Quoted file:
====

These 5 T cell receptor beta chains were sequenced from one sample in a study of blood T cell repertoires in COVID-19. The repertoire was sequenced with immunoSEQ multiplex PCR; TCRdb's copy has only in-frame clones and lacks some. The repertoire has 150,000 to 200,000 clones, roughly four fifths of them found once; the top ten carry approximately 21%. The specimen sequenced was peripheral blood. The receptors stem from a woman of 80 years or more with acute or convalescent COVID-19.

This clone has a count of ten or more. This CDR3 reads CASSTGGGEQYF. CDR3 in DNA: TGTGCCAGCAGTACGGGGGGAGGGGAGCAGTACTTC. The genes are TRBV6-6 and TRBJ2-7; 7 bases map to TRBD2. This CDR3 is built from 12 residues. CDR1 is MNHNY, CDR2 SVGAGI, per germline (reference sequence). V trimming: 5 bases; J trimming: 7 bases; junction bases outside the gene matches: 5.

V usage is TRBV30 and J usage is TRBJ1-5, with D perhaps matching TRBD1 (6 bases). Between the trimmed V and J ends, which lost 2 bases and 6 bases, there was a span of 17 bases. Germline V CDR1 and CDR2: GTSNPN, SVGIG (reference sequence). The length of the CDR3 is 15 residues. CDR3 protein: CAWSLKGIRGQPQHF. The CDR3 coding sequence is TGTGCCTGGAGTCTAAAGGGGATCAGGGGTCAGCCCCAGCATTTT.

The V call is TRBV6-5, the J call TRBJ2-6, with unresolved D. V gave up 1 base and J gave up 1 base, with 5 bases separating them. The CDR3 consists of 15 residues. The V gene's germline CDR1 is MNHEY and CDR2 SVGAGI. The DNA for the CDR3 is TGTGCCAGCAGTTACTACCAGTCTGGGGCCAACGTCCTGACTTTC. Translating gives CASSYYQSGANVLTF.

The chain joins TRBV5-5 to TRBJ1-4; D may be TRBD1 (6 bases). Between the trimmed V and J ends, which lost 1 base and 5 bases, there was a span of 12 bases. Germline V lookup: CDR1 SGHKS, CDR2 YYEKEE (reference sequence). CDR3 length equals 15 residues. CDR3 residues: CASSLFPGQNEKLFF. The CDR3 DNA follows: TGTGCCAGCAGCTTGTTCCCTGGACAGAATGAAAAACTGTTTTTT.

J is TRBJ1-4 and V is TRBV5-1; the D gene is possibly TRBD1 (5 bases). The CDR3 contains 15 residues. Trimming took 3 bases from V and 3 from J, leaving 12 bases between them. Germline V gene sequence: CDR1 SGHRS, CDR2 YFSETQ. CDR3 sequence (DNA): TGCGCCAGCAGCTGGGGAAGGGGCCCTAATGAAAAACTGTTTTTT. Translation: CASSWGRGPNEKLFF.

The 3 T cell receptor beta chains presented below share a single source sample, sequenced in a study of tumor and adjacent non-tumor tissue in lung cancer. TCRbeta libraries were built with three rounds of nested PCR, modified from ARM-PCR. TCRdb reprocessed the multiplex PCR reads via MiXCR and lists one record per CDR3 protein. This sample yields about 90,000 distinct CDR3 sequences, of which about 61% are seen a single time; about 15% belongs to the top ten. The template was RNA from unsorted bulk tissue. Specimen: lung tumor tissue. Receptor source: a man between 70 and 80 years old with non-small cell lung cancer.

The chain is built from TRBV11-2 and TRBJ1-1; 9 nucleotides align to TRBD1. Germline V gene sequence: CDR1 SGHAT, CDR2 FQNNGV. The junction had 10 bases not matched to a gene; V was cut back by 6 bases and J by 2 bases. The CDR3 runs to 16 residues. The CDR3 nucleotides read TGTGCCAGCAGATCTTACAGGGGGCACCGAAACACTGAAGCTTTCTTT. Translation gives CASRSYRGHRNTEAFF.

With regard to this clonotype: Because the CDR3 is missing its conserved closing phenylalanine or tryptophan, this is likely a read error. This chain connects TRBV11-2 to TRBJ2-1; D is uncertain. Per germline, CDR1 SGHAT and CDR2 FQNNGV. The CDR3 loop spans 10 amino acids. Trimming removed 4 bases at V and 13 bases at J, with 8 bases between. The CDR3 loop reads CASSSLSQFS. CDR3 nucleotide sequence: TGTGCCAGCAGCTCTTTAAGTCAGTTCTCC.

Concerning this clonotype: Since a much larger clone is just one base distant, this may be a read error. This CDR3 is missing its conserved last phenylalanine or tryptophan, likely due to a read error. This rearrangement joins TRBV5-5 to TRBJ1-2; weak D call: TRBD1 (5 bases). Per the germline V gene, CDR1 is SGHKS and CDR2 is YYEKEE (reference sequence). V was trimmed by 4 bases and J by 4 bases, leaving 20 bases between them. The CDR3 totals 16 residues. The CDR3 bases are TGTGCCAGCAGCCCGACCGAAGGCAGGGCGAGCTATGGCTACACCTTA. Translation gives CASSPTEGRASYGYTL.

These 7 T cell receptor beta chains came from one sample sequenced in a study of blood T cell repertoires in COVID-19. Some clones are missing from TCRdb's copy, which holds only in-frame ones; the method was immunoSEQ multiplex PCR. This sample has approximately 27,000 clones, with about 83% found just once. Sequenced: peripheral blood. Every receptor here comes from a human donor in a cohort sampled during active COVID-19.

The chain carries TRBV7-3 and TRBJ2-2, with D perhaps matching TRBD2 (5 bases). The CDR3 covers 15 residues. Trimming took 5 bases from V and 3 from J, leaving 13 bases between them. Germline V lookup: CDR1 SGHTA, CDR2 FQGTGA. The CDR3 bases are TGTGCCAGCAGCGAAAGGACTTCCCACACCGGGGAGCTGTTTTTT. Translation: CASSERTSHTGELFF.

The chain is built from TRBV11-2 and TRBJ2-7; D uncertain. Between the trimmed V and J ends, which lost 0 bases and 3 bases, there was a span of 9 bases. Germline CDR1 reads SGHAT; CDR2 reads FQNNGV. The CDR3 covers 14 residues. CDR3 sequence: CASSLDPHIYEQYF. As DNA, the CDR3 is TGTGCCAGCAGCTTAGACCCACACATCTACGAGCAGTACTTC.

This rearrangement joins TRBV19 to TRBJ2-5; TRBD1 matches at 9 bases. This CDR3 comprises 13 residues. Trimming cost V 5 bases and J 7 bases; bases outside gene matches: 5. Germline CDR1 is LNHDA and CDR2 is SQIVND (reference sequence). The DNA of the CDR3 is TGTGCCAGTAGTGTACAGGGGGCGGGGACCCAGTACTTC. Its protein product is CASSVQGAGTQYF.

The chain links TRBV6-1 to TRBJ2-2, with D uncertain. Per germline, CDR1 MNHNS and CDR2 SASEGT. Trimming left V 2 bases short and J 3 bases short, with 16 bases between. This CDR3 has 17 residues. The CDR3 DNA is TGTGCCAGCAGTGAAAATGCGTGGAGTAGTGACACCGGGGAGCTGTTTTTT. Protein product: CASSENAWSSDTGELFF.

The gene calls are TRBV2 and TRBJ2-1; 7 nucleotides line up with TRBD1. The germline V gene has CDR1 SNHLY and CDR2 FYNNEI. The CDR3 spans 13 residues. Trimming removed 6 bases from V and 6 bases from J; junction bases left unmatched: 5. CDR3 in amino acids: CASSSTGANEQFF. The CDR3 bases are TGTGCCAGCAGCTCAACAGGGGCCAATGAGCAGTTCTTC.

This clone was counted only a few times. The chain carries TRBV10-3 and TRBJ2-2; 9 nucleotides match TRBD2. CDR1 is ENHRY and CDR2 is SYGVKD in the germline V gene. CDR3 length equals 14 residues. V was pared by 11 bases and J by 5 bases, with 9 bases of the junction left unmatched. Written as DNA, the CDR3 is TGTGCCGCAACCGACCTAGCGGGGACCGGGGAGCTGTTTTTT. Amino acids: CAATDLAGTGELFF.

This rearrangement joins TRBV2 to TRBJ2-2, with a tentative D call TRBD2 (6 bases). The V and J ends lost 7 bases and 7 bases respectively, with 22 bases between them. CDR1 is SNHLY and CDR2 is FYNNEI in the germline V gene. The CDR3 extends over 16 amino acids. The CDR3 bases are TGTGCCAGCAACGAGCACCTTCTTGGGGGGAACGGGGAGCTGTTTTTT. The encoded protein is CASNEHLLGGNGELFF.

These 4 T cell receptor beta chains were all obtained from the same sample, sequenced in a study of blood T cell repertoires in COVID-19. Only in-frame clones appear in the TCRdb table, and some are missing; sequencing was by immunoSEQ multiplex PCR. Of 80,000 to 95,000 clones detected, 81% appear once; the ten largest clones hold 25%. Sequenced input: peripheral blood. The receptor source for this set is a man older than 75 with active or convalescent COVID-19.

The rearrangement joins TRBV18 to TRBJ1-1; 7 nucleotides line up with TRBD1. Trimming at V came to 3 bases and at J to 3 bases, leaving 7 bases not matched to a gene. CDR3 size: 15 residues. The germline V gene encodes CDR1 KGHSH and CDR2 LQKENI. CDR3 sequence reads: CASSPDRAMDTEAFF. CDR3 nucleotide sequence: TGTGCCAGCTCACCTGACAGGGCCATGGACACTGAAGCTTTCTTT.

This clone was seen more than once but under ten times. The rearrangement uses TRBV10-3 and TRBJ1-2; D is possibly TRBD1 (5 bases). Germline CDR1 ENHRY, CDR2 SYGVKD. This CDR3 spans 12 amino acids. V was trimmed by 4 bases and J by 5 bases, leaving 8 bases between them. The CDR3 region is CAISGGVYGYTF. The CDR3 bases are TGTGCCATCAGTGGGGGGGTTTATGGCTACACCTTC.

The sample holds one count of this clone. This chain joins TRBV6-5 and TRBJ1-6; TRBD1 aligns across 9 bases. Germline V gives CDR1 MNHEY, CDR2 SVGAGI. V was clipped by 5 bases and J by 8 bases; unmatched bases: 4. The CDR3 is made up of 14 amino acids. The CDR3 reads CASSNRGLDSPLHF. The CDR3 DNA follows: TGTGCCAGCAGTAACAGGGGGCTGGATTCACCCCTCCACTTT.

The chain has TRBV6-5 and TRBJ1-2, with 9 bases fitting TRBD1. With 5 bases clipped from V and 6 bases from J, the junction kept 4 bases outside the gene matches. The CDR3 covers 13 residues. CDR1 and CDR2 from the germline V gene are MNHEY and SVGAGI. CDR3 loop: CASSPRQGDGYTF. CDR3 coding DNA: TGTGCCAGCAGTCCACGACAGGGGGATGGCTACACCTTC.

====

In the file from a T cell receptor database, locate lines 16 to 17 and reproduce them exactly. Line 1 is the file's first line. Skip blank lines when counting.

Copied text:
The gene calls are TRBV2 and TRBJ2-1; 7 nucleotides line up with TRBD1. The germline V gene has CDR1 SNHLY and CDR2 FYNNEI. The CDR3 spans 13 residues. Trimming removed 6 bases from V and 6 bases from J; junction bases left unmatched: 5. CDR3 in amino acids: CASSSTGANEQFF. The CDR3 bases are TGTGCCAGCAGCTCAACAGGGGCCAATGAGCAGTTCTTC.

This clone was counted only a few times. The chain carries TRBV10-3 and TRBJ2-2; 9 nucleotides match TRBD2. CDR1 is ENHRY and CDR2 is SYGVKD in the germline V gene. CDR3 length equals 14 residues. V was pared by 11 bases and J by 5 bases, with 9 bases of the junction left unmatched. Written as DNA, the CDR3 is TGTGCCGCAACCGACCTAGCGGGGACCGGGGAGCTGTTTTTT. Amino acids: CAATDLAGTGELFF.